Not just a dairy farmer

Don’t tell David Conheady that you’re “just a dairyfarmer”. The Noorat, Vic, dairyfarmer has survived tough times in the past few years but the last thing he wants to hear is anyone denigrating the industry he loves.

“The old adage used to be ‘you’re just a dairyfarmer’ but nowadays to run even a 200-cow farm is a multimillion dollar business,” he said.

“You have to be good at what you do.

A staunch supporter of the Legendairy communication initiative to raise the profile and reputation of the industry, Mr Conheady has no hesitation in talking up dairying.

“People who run dairy farms are legends,” he said.

“To run a farm you have to be an accountant, an employer, an employee, have OH&S (occupational health and safety) skills, have science for the pastures and know all facets of business.

“It’s a very profitable business and the people who do it are very good operators. People need to know that.”

Mr Conheady also recognises the importance of dairying to the economy.

“Local communities don’t survive if there’s no money in agriculture,” he said.

“We’re the premier dairy region in Australia and to stay that way we need to talk about the good things, not the negative things.”

This type of attitude mixed with strong business acumen helped Mr Conheady and his wife, Rebecca, win the 2014 Great South West Dairy Award for Best Farm Business Manager and Best Young Farmer.

It’s the first time a farmer has won two awards in the same year.

David farms with his parents, John and Anne Maree, at Noorat and has come through the toughest times they have experienced in the industry.

They milk about 350 mainly Holsteins off 174 hectares and have another 120 hectares of out-paddocks.

In recent years they bought two adjoining properties.

“We’ve doubled our land size, doubled our cow numbers and tripled our debt,” David said.

The purchases were just before the global financial crisis.

“It looked like it was going to boom,” he said.

“We paid record money for land in the Noorat area and then the GFC hit and the price dropped by 30%. It got pretty nasty.

“If I couldn’t work off-farm we wouldn’t have still been farming.

“Last year nearly killed us financially and emotionally.”

David, who has a Bachelor of Science from the University of Melbourne, also works as a ruminant nutritionist with Ridley Corporation.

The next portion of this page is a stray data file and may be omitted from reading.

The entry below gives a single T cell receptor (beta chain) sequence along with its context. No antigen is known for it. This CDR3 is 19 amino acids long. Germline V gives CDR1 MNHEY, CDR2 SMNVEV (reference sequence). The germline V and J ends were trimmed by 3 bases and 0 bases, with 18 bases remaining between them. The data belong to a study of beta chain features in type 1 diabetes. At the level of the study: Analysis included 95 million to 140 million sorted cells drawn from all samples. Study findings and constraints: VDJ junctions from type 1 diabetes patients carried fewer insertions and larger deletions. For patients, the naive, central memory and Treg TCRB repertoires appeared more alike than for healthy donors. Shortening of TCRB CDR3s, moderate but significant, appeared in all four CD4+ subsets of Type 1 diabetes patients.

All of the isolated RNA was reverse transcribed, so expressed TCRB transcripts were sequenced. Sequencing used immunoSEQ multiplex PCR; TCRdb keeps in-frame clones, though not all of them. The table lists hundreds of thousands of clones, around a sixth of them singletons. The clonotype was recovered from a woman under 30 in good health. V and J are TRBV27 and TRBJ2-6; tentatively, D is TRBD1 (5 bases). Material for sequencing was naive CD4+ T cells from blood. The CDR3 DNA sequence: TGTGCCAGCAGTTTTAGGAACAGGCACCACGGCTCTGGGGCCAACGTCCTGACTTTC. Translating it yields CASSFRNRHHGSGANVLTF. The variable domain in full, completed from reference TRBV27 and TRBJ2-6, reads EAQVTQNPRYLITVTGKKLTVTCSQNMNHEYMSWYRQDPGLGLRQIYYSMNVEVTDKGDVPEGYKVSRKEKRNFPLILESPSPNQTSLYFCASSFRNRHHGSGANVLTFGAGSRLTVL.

However, he says that dairyfarming is a long-term industry and shouldn’t be judged on one tough year.

“You have to be long term and have support in hard times and advice to manage through the good times,” he said.

“What we need is consistency.”

David is proud to have looked adversity in the face and come out a stronger farmer and family man.

“The proudest achievement for me is being able to farm with my family and get through last year,” he said.

“It’s not often you can work in an industry with your parents and ride through the good times and the bad.

“Last year was tough but we stuck together, dug in and got through it.”

David’s ability to steer the farm through tough times impressed the judges for the farm business management award.

“The key driver for us is repaying debt so profitability is a big issue; having pasture utilisation and accurate levels of supplementation,” he said.

Although originally a reluctant nominee, David says the award helps to put a positive spin on dairying.

“I don’t farm for awards; I do it because I believe in the industry,” he said.

“If we can get people motivated again, stop talking doom and gloom and start talking about profitability and getting our local communities going again, that’s a great result.”

While David and others would like more consistency in the industry, he is appreciating the good season.

“A good price always helps but a good season is even better,” he said.

“We’ve had a wonderful time since July last year.

“When people can’t pay debt local communities die.

“When you go through local towns in the last 12-18 months a lot of businesses were shut as a repercussion of the agricultural sector going badly.”

He said risk management strategies were important for all farmers.

“If you’re able to increase your pasture harvest you can better manage those seasonal curves that work against you,” he said.

“You have to spend your money on growing grass and utilising it.

“Everything comes back to profit margin and being able to grow a lot of grass.”

David is on the Fonterra Supply Forum and pushed hard for equalisation pricing mechanisms with flatter prices to take the emphasis off out-of-season milk production.

The 36-year-old said his award as the best young farmer in the region reflected a problem for the industry.

“That says volumes about where the industry is at,” he said.

“If 36 is considered a young farmer we’re in trouble. I think we’ve missed a generation.

“The last 10 years we haven’t had enough young people get involved in the industry.

“Unless you have a family-owned farm there is no way to get involved.

“Some of the schemes being put together by milk companies will help as a stepping stone.

“We need more milk and the only way to get more milk is to get young people involved and motivated.”

Despite the troughs, David said dairying “is in my blood”.

As the father of a young daughter, he would love to see his family follow in his footsteps.

“It’s who I am and what I believe in,” he said.

“You’ve got to get out of bed early, be prepared to carry debt and be prepared to work hard.

“If there’s enough money in the job and the challenge is there for young people they will come back.

“We have to make it accessible.

“We can change the perception that you don’t just milk seven days a week.

“It’s an exciting industry to be in.”

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